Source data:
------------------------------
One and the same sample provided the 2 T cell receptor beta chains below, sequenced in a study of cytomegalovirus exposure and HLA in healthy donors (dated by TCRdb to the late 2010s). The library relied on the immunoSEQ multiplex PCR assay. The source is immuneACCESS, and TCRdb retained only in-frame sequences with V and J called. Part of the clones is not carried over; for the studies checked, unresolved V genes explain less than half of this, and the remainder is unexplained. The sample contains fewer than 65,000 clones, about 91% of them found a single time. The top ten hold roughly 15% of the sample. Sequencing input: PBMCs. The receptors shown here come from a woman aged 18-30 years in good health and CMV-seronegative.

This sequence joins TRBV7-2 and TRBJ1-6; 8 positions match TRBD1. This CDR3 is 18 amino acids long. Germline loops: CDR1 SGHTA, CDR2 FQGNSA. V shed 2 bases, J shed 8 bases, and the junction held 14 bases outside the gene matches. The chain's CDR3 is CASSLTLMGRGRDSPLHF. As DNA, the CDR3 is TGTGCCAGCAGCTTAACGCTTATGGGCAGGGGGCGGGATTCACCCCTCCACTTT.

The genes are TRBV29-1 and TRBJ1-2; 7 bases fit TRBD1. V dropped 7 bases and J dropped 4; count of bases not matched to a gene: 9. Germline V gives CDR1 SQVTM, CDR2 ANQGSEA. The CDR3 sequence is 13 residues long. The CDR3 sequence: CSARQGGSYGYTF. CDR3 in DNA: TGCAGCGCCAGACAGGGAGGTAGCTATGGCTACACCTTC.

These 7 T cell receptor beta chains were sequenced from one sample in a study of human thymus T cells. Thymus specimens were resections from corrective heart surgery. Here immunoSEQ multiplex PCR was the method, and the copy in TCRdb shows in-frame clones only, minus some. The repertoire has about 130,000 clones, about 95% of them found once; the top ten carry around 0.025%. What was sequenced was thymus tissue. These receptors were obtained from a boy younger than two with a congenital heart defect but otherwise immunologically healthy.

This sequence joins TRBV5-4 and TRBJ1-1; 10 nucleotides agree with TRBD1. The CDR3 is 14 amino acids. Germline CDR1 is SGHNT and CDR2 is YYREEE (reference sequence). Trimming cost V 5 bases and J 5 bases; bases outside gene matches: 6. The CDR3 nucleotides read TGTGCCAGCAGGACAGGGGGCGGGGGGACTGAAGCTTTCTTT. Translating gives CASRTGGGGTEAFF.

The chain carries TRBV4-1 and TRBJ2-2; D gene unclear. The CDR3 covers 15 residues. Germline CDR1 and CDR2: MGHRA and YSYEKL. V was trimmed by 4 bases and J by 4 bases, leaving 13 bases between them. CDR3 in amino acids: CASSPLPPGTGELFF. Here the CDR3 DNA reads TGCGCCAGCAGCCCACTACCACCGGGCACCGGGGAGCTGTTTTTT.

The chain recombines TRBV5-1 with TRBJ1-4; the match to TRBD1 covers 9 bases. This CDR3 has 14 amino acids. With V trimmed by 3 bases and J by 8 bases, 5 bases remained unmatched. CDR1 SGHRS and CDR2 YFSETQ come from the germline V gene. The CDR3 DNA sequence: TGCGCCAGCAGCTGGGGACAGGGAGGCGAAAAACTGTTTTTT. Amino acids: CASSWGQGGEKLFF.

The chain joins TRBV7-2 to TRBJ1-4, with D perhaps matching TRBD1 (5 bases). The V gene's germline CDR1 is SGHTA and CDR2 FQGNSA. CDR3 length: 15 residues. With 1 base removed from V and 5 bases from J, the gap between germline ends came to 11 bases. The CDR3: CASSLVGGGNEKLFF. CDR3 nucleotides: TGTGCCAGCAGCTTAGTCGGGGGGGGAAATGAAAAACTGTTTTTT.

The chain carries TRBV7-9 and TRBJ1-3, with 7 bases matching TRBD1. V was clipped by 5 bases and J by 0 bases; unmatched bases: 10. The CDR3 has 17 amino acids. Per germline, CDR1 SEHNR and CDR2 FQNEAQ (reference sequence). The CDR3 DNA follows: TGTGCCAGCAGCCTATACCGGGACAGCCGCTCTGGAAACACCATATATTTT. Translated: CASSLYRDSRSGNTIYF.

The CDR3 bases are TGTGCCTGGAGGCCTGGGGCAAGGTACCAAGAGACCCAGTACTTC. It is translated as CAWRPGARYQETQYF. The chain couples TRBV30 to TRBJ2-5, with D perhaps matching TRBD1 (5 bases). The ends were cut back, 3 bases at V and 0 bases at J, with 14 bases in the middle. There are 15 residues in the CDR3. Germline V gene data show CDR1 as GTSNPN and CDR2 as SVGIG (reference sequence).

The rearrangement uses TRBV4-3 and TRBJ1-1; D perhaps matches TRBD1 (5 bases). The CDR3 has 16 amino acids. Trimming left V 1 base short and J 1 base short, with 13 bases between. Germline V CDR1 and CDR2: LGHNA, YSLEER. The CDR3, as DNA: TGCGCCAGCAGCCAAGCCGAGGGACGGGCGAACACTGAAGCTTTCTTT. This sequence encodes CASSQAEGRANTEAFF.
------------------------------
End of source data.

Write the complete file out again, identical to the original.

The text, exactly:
One and the same sample provided the 2 T cell receptor beta chains below, sequenced in a study of cytomegalovirus exposure and HLA in healthy donors (dated by TCRdb to the late 2010s). The library relied on the immunoSEQ multiplex PCR assay. The source is immuneACCESS, and TCRdb retained only in-frame sequences with V and J called. Part of the clones is not carried over; for the studies checked, unresolved V genes explain less than half of this, and the remainder is unexplained. The sample contains fewer than 65,000 clones, about 91% of them found a single time. The top ten hold roughly 15% of the sample. Sequencing input: PBMCs. The receptors shown here come from a woman aged 18-30 years in good health and CMV-seronegative.

This sequence joins TRBV7-2 and TRBJ1-6; 8 positions match TRBD1. This CDR3 is 18 amino acids long. Germline loops: CDR1 SGHTA, CDR2 FQGNSA. V shed 2 bases, J shed 8 bases, and the junction held 14 bases outside the gene matches. The chain's CDR3 is CASSLTLMGRGRDSPLHF. As DNA, the CDR3 is TGTGCCAGCAGCTTAACGCTTATGGGCAGGGGGCGGGATTCACCCCTCCACTTT.

The genes are TRBV29-1 and TRBJ1-2; 7 bases fit TRBD1. V dropped 7 bases and J dropped 4; count of bases not matched to a gene: 9. Germline V gives CDR1 SQVTM, CDR2 ANQGSEA. The CDR3 sequence is 13 residues long. The CDR3 sequence: CSARQGGSYGYTF. CDR3 in DNA: TGCAGCGCCAGACAGGGAGGTAGCTATGGCTACACCTTC.

These 7 T cell receptor beta chains were sequenced from one sample in a study of human thymus T cells. Thymus specimens were resections from corrective heart surgery. Here immunoSEQ multiplex PCR was the method, and the copy in TCRdb shows in-frame clones only, minus some. The repertoire has about 130,000 clones, about 95% of them found once; the top ten carry around 0.025%. What was sequenced was thymus tissue. These receptors were obtained from a boy younger than two with a congenital heart defect but otherwise immunologically healthy.

This sequence joins TRBV5-4 and TRBJ1-1; 10 nucleotides agree with TRBD1. The CDR3 is 14 amino acids. Germline CDR1 is SGHNT and CDR2 is YYREEE (reference sequence). Trimming cost V 5 bases and J 5 bases; bases outside gene matches: 6. The CDR3 nucleotides read TGTGCCAGCAGGACAGGGGGCGGGGGGACTGAAGCTTTCTTT. Translating gives CASRTGGGGTEAFF.

The chain carries TRBV4-1 and TRBJ2-2; D gene unclear. The CDR3 covers 15 residues. Germline CDR1 and CDR2: MGHRA and YSYEKL. V was trimmed by 4 bases and J by 4 bases, leaving 13 bases between them. CDR3 in amino acids: CASSPLPPGTGELFF. Here the CDR3 DNA reads TGCGCCAGCAGCCCACTACCACCGGGCACCGGGGAGCTGTTTTTT.

The chain recombines TRBV5-1 with TRBJ1-4; the match to TRBD1 covers 9 bases. This CDR3 has 14 amino acids. With V trimmed by 3 bases and J by 8 bases, 5 bases remained unmatched. CDR1 SGHRS and CDR2 YFSETQ come from the germline V gene. The CDR3 DNA sequence: TGCGCCAGCAGCTGGGGACAGGGAGGCGAAAAACTGTTTTTT. Amino acids: CASSWGQGGEKLFF.

The chain joins TRBV7-2 to TRBJ1-4, with D perhaps matching TRBD1 (5 bases). The V gene's germline CDR1 is SGHTA and CDR2 FQGNSA. CDR3 length: 15 residues. With 1 base removed from V and 5 bases from J, the gap between germline ends came to 11 bases. The CDR3: CASSLVGGGNEKLFF. CDR3 nucleotides: TGTGCCAGCAGCTTAGTCGGGGGGGGAAATGAAAAACTGTTTTTT.

The chain carries TRBV7-9 and TRBJ1-3, with 7 bases matching TRBD1. V was clipped by 5 bases and J by 0 bases; unmatched bases: 10. The CDR3 has 17 amino acids. Per germline, CDR1 SEHNR and CDR2 FQNEAQ (reference sequence). The CDR3 DNA follows: TGTGCCAGCAGCCTATACCGGGACAGCCGCTCTGGAAACACCATATATTTT. Translated: CASSLYRDSRSGNTIYF.

The CDR3 bases are TGTGCCTGGAGGCCTGGGGCAAGGTACCAAGAGACCCAGTACTTC. It is translated as CAWRPGARYQETQYF. The chain couples TRBV30 to TRBJ2-5, with D perhaps matching TRBD1 (5 bases). The ends were cut back, 3 bases at V and 0 bases at J, with 14 bases in the middle. There are 15 residues in the CDR3. Germline V gene data show CDR1 as GTSNPN and CDR2 as SVGIG (reference sequence).

The rearrangement uses TRBV4-3 and TRBJ1-1; D perhaps matches TRBD1 (5 bases). The CDR3 has 16 amino acids. Trimming left V 1 base short and J 1 base short, with 13 bases between. Germline V CDR1 and CDR2: LGHNA, YSLEER. The CDR3, as DNA: TGCGCCAGCAGCCAAGCCGAGGGACGGGCGAACACTGAAGCTTTCTTT. This sequence encodes CASSQAEGRANTEAFF.